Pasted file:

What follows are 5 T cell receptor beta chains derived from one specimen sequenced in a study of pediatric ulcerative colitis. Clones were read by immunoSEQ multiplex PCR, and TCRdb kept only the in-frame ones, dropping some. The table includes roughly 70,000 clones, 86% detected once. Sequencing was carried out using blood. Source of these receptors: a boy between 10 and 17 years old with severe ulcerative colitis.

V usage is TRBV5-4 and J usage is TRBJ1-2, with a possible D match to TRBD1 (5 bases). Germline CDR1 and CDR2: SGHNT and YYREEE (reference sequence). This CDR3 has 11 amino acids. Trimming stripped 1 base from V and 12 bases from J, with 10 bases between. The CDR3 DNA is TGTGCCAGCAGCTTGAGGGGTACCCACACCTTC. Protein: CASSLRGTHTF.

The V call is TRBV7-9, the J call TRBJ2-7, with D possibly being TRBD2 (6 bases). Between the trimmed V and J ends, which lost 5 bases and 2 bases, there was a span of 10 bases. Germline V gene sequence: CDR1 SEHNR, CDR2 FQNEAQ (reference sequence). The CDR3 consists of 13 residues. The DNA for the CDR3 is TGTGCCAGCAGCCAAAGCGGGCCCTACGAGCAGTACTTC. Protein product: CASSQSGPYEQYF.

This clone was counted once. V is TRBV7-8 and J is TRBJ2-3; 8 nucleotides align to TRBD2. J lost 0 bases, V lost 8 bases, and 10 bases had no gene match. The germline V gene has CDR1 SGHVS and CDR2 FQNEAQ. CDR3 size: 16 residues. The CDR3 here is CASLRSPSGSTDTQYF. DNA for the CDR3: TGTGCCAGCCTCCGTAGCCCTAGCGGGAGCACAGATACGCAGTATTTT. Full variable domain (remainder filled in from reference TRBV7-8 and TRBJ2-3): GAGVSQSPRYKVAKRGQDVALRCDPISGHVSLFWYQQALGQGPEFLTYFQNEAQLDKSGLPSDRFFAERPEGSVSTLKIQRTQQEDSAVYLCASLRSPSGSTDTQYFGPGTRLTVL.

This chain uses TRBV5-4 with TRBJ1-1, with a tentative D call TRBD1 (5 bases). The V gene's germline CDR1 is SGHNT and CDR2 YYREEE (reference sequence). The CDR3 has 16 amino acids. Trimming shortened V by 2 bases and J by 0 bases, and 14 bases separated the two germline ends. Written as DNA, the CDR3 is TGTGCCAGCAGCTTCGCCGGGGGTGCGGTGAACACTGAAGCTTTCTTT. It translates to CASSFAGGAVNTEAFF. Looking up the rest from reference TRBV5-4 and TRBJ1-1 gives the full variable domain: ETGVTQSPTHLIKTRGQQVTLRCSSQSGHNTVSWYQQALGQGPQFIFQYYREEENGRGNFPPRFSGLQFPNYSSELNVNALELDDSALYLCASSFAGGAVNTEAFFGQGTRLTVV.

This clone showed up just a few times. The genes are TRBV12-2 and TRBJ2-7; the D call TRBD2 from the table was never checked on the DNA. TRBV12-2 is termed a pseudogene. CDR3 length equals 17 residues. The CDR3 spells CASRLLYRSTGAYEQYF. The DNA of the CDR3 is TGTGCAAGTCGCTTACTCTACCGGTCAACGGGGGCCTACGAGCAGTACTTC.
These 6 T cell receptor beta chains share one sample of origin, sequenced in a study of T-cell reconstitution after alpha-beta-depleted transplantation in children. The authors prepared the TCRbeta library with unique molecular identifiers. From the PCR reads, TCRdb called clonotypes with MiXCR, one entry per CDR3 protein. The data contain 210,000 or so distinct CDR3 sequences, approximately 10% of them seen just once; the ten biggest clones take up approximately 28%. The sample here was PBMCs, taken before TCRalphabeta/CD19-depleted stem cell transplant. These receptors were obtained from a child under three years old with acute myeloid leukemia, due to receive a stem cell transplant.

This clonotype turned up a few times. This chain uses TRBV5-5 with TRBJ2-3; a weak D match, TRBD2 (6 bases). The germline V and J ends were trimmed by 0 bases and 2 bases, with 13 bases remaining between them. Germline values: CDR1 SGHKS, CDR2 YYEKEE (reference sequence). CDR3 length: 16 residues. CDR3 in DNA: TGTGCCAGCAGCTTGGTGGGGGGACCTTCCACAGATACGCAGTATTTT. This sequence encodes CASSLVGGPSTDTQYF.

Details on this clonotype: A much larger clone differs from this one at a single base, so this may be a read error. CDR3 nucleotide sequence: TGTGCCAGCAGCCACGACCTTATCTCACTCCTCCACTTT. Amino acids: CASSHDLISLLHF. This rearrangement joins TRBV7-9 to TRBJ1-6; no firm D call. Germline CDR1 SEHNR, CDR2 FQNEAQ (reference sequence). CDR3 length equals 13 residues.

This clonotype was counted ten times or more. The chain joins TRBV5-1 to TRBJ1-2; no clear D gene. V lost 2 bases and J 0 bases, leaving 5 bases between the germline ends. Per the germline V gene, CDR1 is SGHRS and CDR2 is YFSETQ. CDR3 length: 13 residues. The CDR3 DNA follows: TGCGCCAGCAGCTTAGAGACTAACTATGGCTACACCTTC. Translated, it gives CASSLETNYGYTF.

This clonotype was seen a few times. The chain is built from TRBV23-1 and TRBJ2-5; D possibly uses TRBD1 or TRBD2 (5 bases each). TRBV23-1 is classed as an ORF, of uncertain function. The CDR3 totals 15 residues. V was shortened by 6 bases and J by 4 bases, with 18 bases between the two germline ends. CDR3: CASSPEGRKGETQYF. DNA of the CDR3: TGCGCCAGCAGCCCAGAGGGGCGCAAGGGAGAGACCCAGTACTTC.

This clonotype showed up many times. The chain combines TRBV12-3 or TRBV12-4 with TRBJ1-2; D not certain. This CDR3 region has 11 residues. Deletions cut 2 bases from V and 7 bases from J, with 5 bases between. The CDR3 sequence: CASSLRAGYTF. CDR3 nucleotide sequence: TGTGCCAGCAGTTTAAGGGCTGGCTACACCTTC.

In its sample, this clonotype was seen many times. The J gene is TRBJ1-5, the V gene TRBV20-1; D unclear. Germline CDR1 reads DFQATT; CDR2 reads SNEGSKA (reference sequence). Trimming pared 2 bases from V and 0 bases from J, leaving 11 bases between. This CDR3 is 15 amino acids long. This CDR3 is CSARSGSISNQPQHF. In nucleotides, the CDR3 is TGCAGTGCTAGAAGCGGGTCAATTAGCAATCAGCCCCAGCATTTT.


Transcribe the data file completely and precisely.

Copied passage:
What follows are 5 T cell receptor beta chains derived from one specimen sequenced in a study of pediatric ulcerative colitis. Clones were read by immunoSEQ multiplex PCR, and TCRdb kept only the in-frame ones, dropping some. The table includes roughly 70,000 clones, 86% detected once. Sequencing was carried out using blood. Source of these receptors: a boy between 10 and 17 years old with severe ulcerative colitis.

V usage is TRBV5-4 and J usage is TRBJ1-2, with a possible D match to TRBD1 (5 bases). Germline CDR1 and CDR2: SGHNT and YYREEE (reference sequence). This CDR3 has 11 amino acids. Trimming stripped 1 base from V and 12 bases from J, with 10 bases between. The CDR3 DNA is TGTGCCAGCAGCTTGAGGGGTACCCACACCTTC. Protein: CASSLRGTHTF.

The V call is TRBV7-9, the J call TRBJ2-7, with D possibly being TRBD2 (6 bases). Between the trimmed V and J ends, which lost 5 bases and 2 bases, there was a span of 10 bases. Germline V gene sequence: CDR1 SEHNR, CDR2 FQNEAQ (reference sequence). The CDR3 consists of 13 residues. The DNA for the CDR3 is TGTGCCAGCAGCCAAAGCGGGCCCTACGAGCAGTACTTC. Protein product: CASSQSGPYEQYF.

This clone was counted once. V is TRBV7-8 and J is TRBJ2-3; 8 nucleotides align to TRBD2. J lost 0 bases, V lost 8 bases, and 10 bases had no gene match. The germline V gene has CDR1 SGHVS and CDR2 FQNEAQ. CDR3 size: 16 residues. The CDR3 here is CASLRSPSGSTDTQYF. DNA for the CDR3: TGTGCCAGCCTCCGTAGCCCTAGCGGGAGCACAGATACGCAGTATTTT. Full variable domain (remainder filled in from reference TRBV7-8 and TRBJ2-3): GAGVSQSPRYKVAKRGQDVALRCDPISGHVSLFWYQQALGQGPEFLTYFQNEAQLDKSGLPSDRFFAERPEGSVSTLKIQRTQQEDSAVYLCASLRSPSGSTDTQYFGPGTRLTVL.

This chain uses TRBV5-4 with TRBJ1-1, with a tentative D call TRBD1 (5 bases). The V gene's germline CDR1 is SGHNT and CDR2 YYREEE (reference sequence). The CDR3 has 16 amino acids. Trimming shortened V by 2 bases and J by 0 bases, and 14 bases separated the two germline ends. Written as DNA, the CDR3 is TGTGCCAGCAGCTTCGCCGGGGGTGCGGTGAACACTGAAGCTTTCTTT. It translates to CASSFAGGAVNTEAFF. Looking up the rest from reference TRBV5-4 and TRBJ1-1 gives the full variable domain: ETGVTQSPTHLIKTRGQQVTLRCSSQSGHNTVSWYQQALGQGPQFIFQYYREEENGRGNFPPRFSGLQFPNYSSELNVNALELDDSALYLCASSFAGGAVNTEAFFGQGTRLTVV.

This clone showed up just a few times. The genes are TRBV12-2 and TRBJ2-7; the D call TRBD2 from the table was never checked on the DNA. TRBV12-2 is termed a pseudogene. CDR3 length equals 17 residues. The CDR3 spells CASRLLYRSTGAYEQYF. The DNA of the CDR3 is TGTGCAAGTCGCTTACTCTACCGGTCAACGGGGGCCTACGAGCAGTACTTC.
These 6 T cell receptor beta chains share one sample of origin, sequenced in a study of T-cell reconstitution after alpha-beta-depleted transplantation in children. The authors prepared the TCRbeta library with unique molecular identifiers. From the PCR reads, TCRdb called clonotypes with MiXCR, one entry per CDR3 protein. The data contain 210,000 or so distinct CDR3 sequences, approximately 10% of them seen just once; the ten biggest clones take up approximately 28%. The sample here was PBMCs, taken before TCRalphabeta/CD19-depleted stem cell transplant. These receptors were obtained from a child under three years old with acute myeloid leukemia, due to receive a stem cell transplant.

This clonotype turned up a few times. This chain uses TRBV5-5 with TRBJ2-3; a weak D match, TRBD2 (6 bases). The germline V and J ends were trimmed by 0 bases and 2 bases, with 13 bases remaining between them. Germline values: CDR1 SGHKS, CDR2 YYEKEE (reference sequence). CDR3 length: 16 residues. CDR3 in DNA: TGTGCCAGCAGCTTGGTGGGGGGACCTTCCACAGATACGCAGTATTTT. This sequence encodes CASSLVGGPSTDTQYF.

Details on this clonotype: A much larger clone differs from this one at a single base, so this may be a read error. CDR3 nucleotide sequence: TGTGCCAGCAGCCACGACCTTATCTCACTCCTCCACTTT. Amino acids: CASSHDLISLLHF. This rearrangement joins TRBV7-9 to TRBJ1-6; no firm D call. Germline CDR1 SEHNR, CDR2 FQNEAQ (reference sequence). CDR3 length equals 13 residues.

This clonotype was counted ten times or more. The chain joins TRBV5-1 to TRBJ1-2; no clear D gene. V lost 2 bases and J 0 bases, leaving 5 bases between the germline ends. Per the germline V gene, CDR1 is SGHRS and CDR2 is YFSETQ. CDR3 length: 13 residues. The CDR3 DNA follows: TGCGCCAGCAGCTTAGAGACTAACTATGGCTACACCTTC. Translated, it gives CASSLETNYGYTF.

This clonotype was seen a few times. The chain is built from TRBV23-1 and TRBJ2-5; D possibly uses TRBD1 or TRBD2 (5 bases each). TRBV23-1 is classed as an ORF, of uncertain function. The CDR3 totals 15 residues. V was shortened by 6 bases and J by 4 bases, with 18 bases between the two germline ends. CDR3: CASSPEGRKGETQYF. DNA of the CDR3: TGCGCCAGCAGCCCAGAGGGGCGCAAGGGAGAGACCCAGTACTTC.

This clonotype showed up many times. The chain combines TRBV12-3 or TRBV12-4 with TRBJ1-2; D not certain. This CDR3 region has 11 residues. Deletions cut 2 bases from V and 7 bases from J, with 5 bases between. The CDR3 sequence: CASSLRAGYTF. CDR3 nucleotide sequence: TGTGCCAGCAGTTTAAGGGCTGGCTACACCTTC.

In its sample, this clonotype was seen many times. The J gene is TRBJ1-5, the V gene TRBV20-1; D unclear. Germline CDR1 reads DFQATT; CDR2 reads SNEGSKA (reference sequence). Trimming pared 2 bases from V and 0 bases from J, leaving 11 bases between. This CDR3 is 15 amino acids long. This CDR3 is CSARSGSISNQPQHF. In nucleotides, the CDR3 is TGCAGTGCTAGAAGCGGGTCAATTAGCAATCAGCCCCAGCATTTT.